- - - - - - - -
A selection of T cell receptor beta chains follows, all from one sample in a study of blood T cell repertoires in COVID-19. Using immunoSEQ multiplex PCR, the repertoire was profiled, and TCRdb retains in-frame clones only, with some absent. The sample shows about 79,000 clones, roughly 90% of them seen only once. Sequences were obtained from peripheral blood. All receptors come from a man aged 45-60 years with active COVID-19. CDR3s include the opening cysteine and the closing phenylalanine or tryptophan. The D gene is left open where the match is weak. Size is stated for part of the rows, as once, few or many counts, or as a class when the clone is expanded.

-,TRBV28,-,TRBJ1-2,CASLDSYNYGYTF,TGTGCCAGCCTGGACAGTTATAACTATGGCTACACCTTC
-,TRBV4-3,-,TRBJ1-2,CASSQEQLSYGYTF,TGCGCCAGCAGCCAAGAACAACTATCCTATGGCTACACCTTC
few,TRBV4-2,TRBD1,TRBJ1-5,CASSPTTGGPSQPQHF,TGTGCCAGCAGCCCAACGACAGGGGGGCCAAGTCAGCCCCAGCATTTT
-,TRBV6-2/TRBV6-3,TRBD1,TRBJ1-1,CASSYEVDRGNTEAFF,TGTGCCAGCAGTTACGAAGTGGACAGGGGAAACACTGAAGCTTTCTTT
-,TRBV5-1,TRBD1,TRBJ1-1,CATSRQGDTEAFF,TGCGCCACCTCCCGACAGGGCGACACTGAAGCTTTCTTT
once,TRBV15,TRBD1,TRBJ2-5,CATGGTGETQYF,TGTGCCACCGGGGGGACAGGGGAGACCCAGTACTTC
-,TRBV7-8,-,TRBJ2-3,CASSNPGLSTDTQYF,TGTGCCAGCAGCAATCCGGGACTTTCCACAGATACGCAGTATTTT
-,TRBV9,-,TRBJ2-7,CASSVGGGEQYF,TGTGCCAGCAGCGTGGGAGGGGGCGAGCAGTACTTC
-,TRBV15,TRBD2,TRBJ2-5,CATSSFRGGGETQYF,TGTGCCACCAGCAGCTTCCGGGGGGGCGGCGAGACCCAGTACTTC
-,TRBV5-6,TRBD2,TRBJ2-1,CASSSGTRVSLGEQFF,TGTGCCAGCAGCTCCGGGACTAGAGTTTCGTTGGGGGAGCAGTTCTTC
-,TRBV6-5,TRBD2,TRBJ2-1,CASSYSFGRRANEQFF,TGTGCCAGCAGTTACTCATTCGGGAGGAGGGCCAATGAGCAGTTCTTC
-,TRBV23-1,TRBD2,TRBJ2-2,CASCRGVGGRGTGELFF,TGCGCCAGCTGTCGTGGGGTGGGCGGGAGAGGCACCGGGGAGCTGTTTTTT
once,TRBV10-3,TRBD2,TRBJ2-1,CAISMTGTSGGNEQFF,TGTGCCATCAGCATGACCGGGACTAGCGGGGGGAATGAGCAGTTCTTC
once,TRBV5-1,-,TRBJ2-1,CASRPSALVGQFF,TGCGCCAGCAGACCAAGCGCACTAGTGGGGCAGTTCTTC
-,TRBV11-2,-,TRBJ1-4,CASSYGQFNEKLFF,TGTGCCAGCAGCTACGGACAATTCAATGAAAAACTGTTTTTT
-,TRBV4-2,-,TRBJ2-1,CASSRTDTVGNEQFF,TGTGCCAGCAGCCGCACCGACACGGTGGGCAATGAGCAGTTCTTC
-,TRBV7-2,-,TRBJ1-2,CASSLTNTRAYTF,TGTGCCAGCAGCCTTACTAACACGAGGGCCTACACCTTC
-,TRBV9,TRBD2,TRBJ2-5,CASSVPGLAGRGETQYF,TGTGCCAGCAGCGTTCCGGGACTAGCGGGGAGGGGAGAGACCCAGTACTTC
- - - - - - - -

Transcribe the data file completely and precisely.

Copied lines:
A selection of T cell receptor beta chains follows, all from one sample in a study of blood T cell repertoires in COVID-19. Using immunoSEQ multiplex PCR, the repertoire was profiled, and TCRdb retains in-frame clones only, with some absent. The sample shows about 79,000 clones, roughly 90% of them seen only once. Sequences were obtained from peripheral blood. All receptors come from a man aged 45-60 years with active COVID-19. CDR3s include the opening cysteine and the closing phenylalanine or tryptophan. The D gene is left open where the match is weak. Size is stated for part of the rows, as once, few or many counts, or as a class when the clone is expanded.

-,TRBV28,-,TRBJ1-2,CASLDSYNYGYTF,TGTGCCAGCCTGGACAGTTATAACTATGGCTACACCTTC
-,TRBV4-3,-,TRBJ1-2,CASSQEQLSYGYTF,TGCGCCAGCAGCCAAGAACAACTATCCTATGGCTACACCTTC
few,TRBV4-2,TRBD1,TRBJ1-5,CASSPTTGGPSQPQHF,TGTGCCAGCAGCCCAACGACAGGGGGGCCAAGTCAGCCCCAGCATTTT
-,TRBV6-2/TRBV6-3,TRBD1,TRBJ1-1,CASSYEVDRGNTEAFF,TGTGCCAGCAGTTACGAAGTGGACAGGGGAAACACTGAAGCTTTCTTT
-,TRBV5-1,TRBD1,TRBJ1-1,CATSRQGDTEAFF,TGCGCCACCTCCCGACAGGGCGACACTGAAGCTTTCTTT
once,TRBV15,TRBD1,TRBJ2-5,CATGGTGETQYF,TGTGCCACCGGGGGGACAGGGGAGACCCAGTACTTC
-,TRBV7-8,-,TRBJ2-3,CASSNPGLSTDTQYF,TGTGCCAGCAGCAATCCGGGACTTTCCACAGATACGCAGTATTTT
-,TRBV9,-,TRBJ2-7,CASSVGGGEQYF,TGTGCCAGCAGCGTGGGAGGGGGCGAGCAGTACTTC
-,TRBV15,TRBD2,TRBJ2-5,CATSSFRGGGETQYF,TGTGCCACCAGCAGCTTCCGGGGGGGCGGCGAGACCCAGTACTTC
-,TRBV5-6,TRBD2,TRBJ2-1,CASSSGTRVSLGEQFF,TGTGCCAGCAGCTCCGGGACTAGAGTTTCGTTGGGGGAGCAGTTCTTC
-,TRBV6-5,TRBD2,TRBJ2-1,CASSYSFGRRANEQFF,TGTGCCAGCAGTTACTCATTCGGGAGGAGGGCCAATGAGCAGTTCTTC
-,TRBV23-1,TRBD2,TRBJ2-2,CASCRGVGGRGTGELFF,TGCGCCAGCTGTCGTGGGGTGGGCGGGAGAGGCACCGGGGAGCTGTTTTTT
once,TRBV10-3,TRBD2,TRBJ2-1,CAISMTGTSGGNEQFF,TGTGCCATCAGCATGACCGGGACTAGCGGGGGGAATGAGCAGTTCTTC
once,TRBV5-1,-,TRBJ2-1,CASRPSALVGQFF,TGCGCCAGCAGACCAAGCGCACTAGTGGGGCAGTTCTTC
-,TRBV11-2,-,TRBJ1-4,CASSYGQFNEKLFF,TGTGCCAGCAGCTACGGACAATTCAATGAAAAACTGTTTTTT
-,TRBV4-2,-,TRBJ2-1,CASSRTDTVGNEQFF,TGTGCCAGCAGCCGCACCGACACGGTGGGCAATGAGCAGTTCTTC
-,TRBV7-2,-,TRBJ1-2,CASSLTNTRAYTF,TGTGCCAGCAGCCTTACTAACACGAGGGCCTACACCTTC
-,TRBV9,TRBD2,TRBJ2-5,CASSVPGLAGRGETQYF,TGTGCCAGCAGCGTTCCGGGACTAGCGGGGAGGGGAGAGACCCAGTACTTC